The Washington Mystics had surrendered all of a 16-point lead to the Seattle Storm on Thursday night at Key Arena when in the final minute of overtime, Ivory Latta secured a pass from Tayler Hill near the right corner behind the three-point arc.
With three seconds left on the shot clock, the Mystics’ diminutive point guard momentarily stared down defender Sue Bird. Then in the next instant, the ball was out of Latta’s hands and headed toward the basket with Washington nursing a one-point lead.
As the shot swished through with 44 seconds to play to help secure an 84-82 win, Latta, an emotional player by nature, hollered in celebration. The longest-tenured member of the Mystics hardly could have scripted a more fitting way to punctuate her season debut following a month of rehab on her surgically repaired right knee.
“I was so nervous,” Latta said of the moment when she first stepped onto the court. “Then when I got out there and touched the ball, everything went away. I have to give thanks to my teammates. They kept telling me I could do it and that they believed in me and to just go out there, play my game and have fun. They gave me all the energy I needed.”
Latta did the same in return, finishing with 16 points and infusing exuberance that had been in short supply during the Mystics’ opening stretch in which they dropped three straight games at Verizon Center. The low point was a 97-67 loss to the Los Angeles Sparks on May 20, when the Mystics committed a season-high 21 turnovers and lacked urgency throughout in chasing down rebounds and loose balls.
An overtime triumph against the Connecticut Sun on Saturday to start this three-game road trip brought much needed confidence heading into Seattle, where the Mystics had not won since 2005. Latta did not make the trip to Connecticut, thus avoiding the risky proposition of coming back too soon and perhaps aggravating her knee.
Her first practice this season came on Monday afternoon, and she accompanied the team on the flight to the Pacific Northwest. Washington concludes its road trip on Sunday against the Phoenix Mercury at Talking Stick Resort Arena.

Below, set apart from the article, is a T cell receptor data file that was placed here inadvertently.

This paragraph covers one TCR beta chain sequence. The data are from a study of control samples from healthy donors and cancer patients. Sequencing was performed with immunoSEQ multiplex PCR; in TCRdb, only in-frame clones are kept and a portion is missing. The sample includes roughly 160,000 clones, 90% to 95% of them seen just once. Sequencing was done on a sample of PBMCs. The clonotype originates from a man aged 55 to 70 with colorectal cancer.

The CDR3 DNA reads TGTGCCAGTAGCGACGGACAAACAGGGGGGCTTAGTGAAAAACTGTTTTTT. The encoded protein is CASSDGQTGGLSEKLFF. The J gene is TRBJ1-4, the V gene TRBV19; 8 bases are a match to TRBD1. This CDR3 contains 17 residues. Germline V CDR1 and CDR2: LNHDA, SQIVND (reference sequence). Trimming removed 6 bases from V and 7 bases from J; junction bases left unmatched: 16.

“I felt like she was going to have a good shooting night because for two straight days [during practice], she made everything,” Mystics Coach Mike Thibault said. “She had a bounce to her, so I thought it was a situation where she could give us a jump-start off the bench which we haven’t had offensively. That was huge for us.”
Latta has become among the most productive reserves in the WNBA, leading the Mystics in scoring last season after Thibault made the switch to Natasha Cloud as the starting point guard. Cloud isn’t on the road trip as she continues to deal with excruciating discomfort from kidney stones diagnosed after an 87-77 loss to the Dallas Wings on May 18.
Cloud’s ailment in addition to Tierra Ruffin-Pratt’s badly sprained right ankle during training camp in part compelled Thibault to use three different starting lineups over the first four games. Ruffin-Pratt, normally a starter at small forward, came back on Friday well ahead of schedule and since has been in the point guard rotation with Cloud unavailable.
Ruffin-Pratt had a game-high six assists against the Storm, which got a season-high 25 points from No. 1 overall draft pick Breanna Stewart. The heralded forward led the University of Connecticut to an unprecedented four consecutive national championships and became the first four-time winner of most outstanding player in the Final Four.
Hill and Bria Hartley have started in the back court the past three games, with each setting a career high in assists during that time. Hill had 18 points with five rebounds against the Storm and is 10th in the league in scoring at 18 points per game.
“It’s a big difference with Ivory,” Hill said. “She’s our veteran point guard and our captain. It’s good to be back on the floor with her because she’s making big plays. Even if she’s not making shots, she’s out there directing us.”